About RNAi

RNAi (RNA interference) is a natural cellular process of gene silencing that represents one of the most promising and rapidly advancing frontiers in biology and drug development today. Its discovery has been heralded as "a major scientific breakthrough that happens once every decade or so," and was recognized with the award of the 2006 Nobel Prize for Physiology or Medicine. By harnessing the natural biological process of RNAi occurring in our cells, a major new class of medicines, known as RNAi therapeutics, is on the horizon. Small interfering RNA (siRNA), the molecules that mediate RNAi and comprise Alnylam's RNAi therapeutic platform, function upstream of today's medicines by potently silencing messenger RNA (mRNA) – the genetic precursors – that encode for disease-causing proteins, thus preventing them from being made. This is a revolutionary approach with the potential to transform the care of patients with genetic and other diseases.

About Alnylam Pharmaceuticals
Alnylam (Nasdaq:ALNY) is leading the translation of RNA interference (RNAi) into a whole new class of innovative medicines with the potential to transform the lives of people afflicted with rare genetic, cardio-metabolic, and hepatic infectious diseases. Based on Nobel Prize-winning science, RNAi therapeutics represent a powerful, clinically validated approach for the treatment of a wide range of severe and debilitating diseases. Founded in 2002, Alnylam is delivering on a bold vision to turn scientific possibility into reality, with a robust discovery platform and deep pipeline of investigational medicines, including four product candidates that are in late-stage development. Looking forward, Alnylam will continue to execute on its "Alnylam 2020" strategy of building a multi-product, commercial-stage biopharmaceutical company with a sustainable pipeline of RNAi-based medicines to address the needs of patients who have limited or inadequate treatment options. Alnylam employs over 800 people in the U.S. and Europe and is headquartered in Cambridge, MA. For more information about our people, science and pipeline, please visit www.alnylam.com and engage with us on Twitter at @Alnylam or on LinkedIn.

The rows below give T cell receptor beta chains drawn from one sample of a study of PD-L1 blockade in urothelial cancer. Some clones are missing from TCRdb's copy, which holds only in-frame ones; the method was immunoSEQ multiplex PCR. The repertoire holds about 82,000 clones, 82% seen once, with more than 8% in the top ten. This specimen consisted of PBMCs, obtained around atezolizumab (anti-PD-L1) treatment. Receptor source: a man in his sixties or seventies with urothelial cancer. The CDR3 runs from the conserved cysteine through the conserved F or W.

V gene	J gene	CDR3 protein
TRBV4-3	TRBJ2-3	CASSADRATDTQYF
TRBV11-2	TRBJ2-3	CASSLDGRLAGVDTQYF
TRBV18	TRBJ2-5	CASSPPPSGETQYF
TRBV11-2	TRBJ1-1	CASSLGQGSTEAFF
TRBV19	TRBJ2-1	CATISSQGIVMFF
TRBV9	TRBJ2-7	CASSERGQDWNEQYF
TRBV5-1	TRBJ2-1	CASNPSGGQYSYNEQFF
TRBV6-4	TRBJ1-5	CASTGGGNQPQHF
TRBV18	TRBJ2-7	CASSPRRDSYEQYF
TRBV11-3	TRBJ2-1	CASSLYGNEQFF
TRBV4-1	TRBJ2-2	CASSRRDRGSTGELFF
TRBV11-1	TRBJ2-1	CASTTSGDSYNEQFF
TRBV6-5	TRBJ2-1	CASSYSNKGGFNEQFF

ALN-TTRsc02 has not been approved by the U.S. Food and Drug Administration, European Medicines Agency, or any other regulatory authority and no conclusions can or should be drawn regarding the safety or effectiveness of this investigational therapeutic.

Contacts:
Alnylam Pharmaceuticals, Inc.
Christine Regan Lindenboom, 617-682-4340
(Investors and Media)
or
Josh Brodsky, 617-551-8276
(Investors)

Source: Alnylam Pharmaceuticals